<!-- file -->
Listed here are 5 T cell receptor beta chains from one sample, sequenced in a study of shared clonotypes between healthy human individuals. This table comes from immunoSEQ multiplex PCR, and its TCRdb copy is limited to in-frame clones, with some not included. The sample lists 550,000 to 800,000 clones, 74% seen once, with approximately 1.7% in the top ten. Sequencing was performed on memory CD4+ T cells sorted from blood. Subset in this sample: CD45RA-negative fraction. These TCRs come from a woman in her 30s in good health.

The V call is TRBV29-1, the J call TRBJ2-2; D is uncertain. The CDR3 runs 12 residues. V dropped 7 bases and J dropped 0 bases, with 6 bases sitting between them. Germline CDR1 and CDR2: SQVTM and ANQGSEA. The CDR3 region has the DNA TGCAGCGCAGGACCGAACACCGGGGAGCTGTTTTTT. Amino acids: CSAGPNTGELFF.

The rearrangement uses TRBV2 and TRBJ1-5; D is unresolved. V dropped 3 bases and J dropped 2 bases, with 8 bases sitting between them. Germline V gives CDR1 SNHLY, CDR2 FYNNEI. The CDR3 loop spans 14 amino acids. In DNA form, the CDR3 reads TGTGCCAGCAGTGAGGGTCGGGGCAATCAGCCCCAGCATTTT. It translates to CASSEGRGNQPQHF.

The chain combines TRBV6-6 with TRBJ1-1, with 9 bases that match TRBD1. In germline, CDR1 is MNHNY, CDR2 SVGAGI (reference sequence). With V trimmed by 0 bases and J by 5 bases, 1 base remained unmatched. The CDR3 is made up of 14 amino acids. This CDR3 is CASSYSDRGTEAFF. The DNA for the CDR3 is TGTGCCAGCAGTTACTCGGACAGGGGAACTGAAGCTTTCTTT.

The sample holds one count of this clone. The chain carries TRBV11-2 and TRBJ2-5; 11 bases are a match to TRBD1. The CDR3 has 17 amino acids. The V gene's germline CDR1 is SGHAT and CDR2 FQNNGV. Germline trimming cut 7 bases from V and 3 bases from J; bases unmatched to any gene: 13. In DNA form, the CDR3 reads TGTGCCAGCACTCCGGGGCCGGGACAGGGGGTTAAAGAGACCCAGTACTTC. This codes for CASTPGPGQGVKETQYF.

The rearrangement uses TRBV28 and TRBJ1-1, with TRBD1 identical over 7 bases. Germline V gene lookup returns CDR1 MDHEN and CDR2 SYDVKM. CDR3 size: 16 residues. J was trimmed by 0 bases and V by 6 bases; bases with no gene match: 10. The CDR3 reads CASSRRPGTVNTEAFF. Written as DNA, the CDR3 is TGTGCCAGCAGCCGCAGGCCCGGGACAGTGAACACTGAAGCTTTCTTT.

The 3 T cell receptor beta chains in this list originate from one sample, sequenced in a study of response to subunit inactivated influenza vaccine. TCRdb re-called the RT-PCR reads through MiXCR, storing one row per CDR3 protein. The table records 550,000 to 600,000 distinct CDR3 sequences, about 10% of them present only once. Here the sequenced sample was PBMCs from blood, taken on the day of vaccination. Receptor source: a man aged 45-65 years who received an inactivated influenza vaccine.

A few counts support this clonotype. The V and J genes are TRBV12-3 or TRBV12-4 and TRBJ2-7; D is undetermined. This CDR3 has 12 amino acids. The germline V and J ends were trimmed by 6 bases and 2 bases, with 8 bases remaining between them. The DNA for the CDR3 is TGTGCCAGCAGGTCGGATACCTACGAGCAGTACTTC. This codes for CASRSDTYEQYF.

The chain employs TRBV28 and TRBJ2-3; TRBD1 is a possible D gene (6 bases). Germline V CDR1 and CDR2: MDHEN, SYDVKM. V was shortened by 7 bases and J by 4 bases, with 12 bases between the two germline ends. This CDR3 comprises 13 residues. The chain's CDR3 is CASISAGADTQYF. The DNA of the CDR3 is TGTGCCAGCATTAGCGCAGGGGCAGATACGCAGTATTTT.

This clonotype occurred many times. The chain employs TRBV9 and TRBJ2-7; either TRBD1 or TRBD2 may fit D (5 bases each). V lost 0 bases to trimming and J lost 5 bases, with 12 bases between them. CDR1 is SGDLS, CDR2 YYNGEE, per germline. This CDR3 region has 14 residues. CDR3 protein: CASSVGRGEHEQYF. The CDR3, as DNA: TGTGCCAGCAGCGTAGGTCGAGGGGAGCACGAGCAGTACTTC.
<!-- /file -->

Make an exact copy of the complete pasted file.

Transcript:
Listed here are 5 T cell receptor beta chains from one sample, sequenced in a study of shared clonotypes between healthy human individuals. This table comes from immunoSEQ multiplex PCR, and its TCRdb copy is limited to in-frame clones, with some not included. The sample lists 550,000 to 800,000 clones, 74% seen once, with approximately 1.7% in the top ten. Sequencing was performed on memory CD4+ T cells sorted from blood. Subset in this sample: CD45RA-negative fraction. These TCRs come from a woman in her 30s in good health.

The V call is TRBV29-1, the J call TRBJ2-2; D is uncertain. The CDR3 runs 12 residues. V dropped 7 bases and J dropped 0 bases, with 6 bases sitting between them. Germline CDR1 and CDR2: SQVTM and ANQGSEA. The CDR3 region has the DNA TGCAGCGCAGGACCGAACACCGGGGAGCTGTTTTTT. Amino acids: CSAGPNTGELFF.

The rearrangement uses TRBV2 and TRBJ1-5; D is unresolved. V dropped 3 bases and J dropped 2 bases, with 8 bases sitting between them. Germline V gives CDR1 SNHLY, CDR2 FYNNEI. The CDR3 loop spans 14 amino acids. In DNA form, the CDR3 reads TGTGCCAGCAGTGAGGGTCGGGGCAATCAGCCCCAGCATTTT. It translates to CASSEGRGNQPQHF.

The chain combines TRBV6-6 with TRBJ1-1, with 9 bases that match TRBD1. In germline, CDR1 is MNHNY, CDR2 SVGAGI (reference sequence). With V trimmed by 0 bases and J by 5 bases, 1 base remained unmatched. The CDR3 is made up of 14 amino acids. This CDR3 is CASSYSDRGTEAFF. The DNA for the CDR3 is TGTGCCAGCAGTTACTCGGACAGGGGAACTGAAGCTTTCTTT.

The sample holds one count of this clone. The chain carries TRBV11-2 and TRBJ2-5; 11 bases are a match to TRBD1. The CDR3 has 17 amino acids. The V gene's germline CDR1 is SGHAT and CDR2 FQNNGV. Germline trimming cut 7 bases from V and 3 bases from J; bases unmatched to any gene: 13. In DNA form, the CDR3 reads TGTGCCAGCACTCCGGGGCCGGGACAGGGGGTTAAAGAGACCCAGTACTTC. This codes for CASTPGPGQGVKETQYF.

The rearrangement uses TRBV28 and TRBJ1-1, with TRBD1 identical over 7 bases. Germline V gene lookup returns CDR1 MDHEN and CDR2 SYDVKM. CDR3 size: 16 residues. J was trimmed by 0 bases and V by 6 bases; bases with no gene match: 10. The CDR3 reads CASSRRPGTVNTEAFF. Written as DNA, the CDR3 is TGTGCCAGCAGCCGCAGGCCCGGGACAGTGAACACTGAAGCTTTCTTT.

The 3 T cell receptor beta chains in this list originate from one sample, sequenced in a study of response to subunit inactivated influenza vaccine. TCRdb re-called the RT-PCR reads through MiXCR, storing one row per CDR3 protein. The table records 550,000 to 600,000 distinct CDR3 sequences, about 10% of them present only once. Here the sequenced sample was PBMCs from blood, taken on the day of vaccination. Receptor source: a man aged 45-65 years who received an inactivated influenza vaccine.

A few counts support this clonotype. The V and J genes are TRBV12-3 or TRBV12-4 and TRBJ2-7; D is undetermined. This CDR3 has 12 amino acids. The germline V and J ends were trimmed by 6 bases and 2 bases, with 8 bases remaining between them. The DNA for the CDR3 is TGTGCCAGCAGGTCGGATACCTACGAGCAGTACTTC. This codes for CASRSDTYEQYF.

The chain employs TRBV28 and TRBJ2-3; TRBD1 is a possible D gene (6 bases). Germline V CDR1 and CDR2: MDHEN, SYDVKM. V was shortened by 7 bases and J by 4 bases, with 12 bases between the two germline ends. This CDR3 comprises 13 residues. The chain's CDR3 is CASISAGADTQYF. The DNA of the CDR3 is TGTGCCAGCATTAGCGCAGGGGCAGATACGCAGTATTTT.

This clonotype occurred many times. The chain employs TRBV9 and TRBJ2-7; either TRBD1 or TRBD2 may fit D (5 bases each). V lost 0 bases to trimming and J lost 5 bases, with 12 bases between them. CDR1 is SGDLS, CDR2 YYNGEE, per germline. This CDR3 region has 14 residues. CDR3 protein: CASSVGRGEHEQYF. The CDR3, as DNA: TGTGCCAGCAGCGTAGGTCGAGGGGAGCACGAGCAGTACTTC.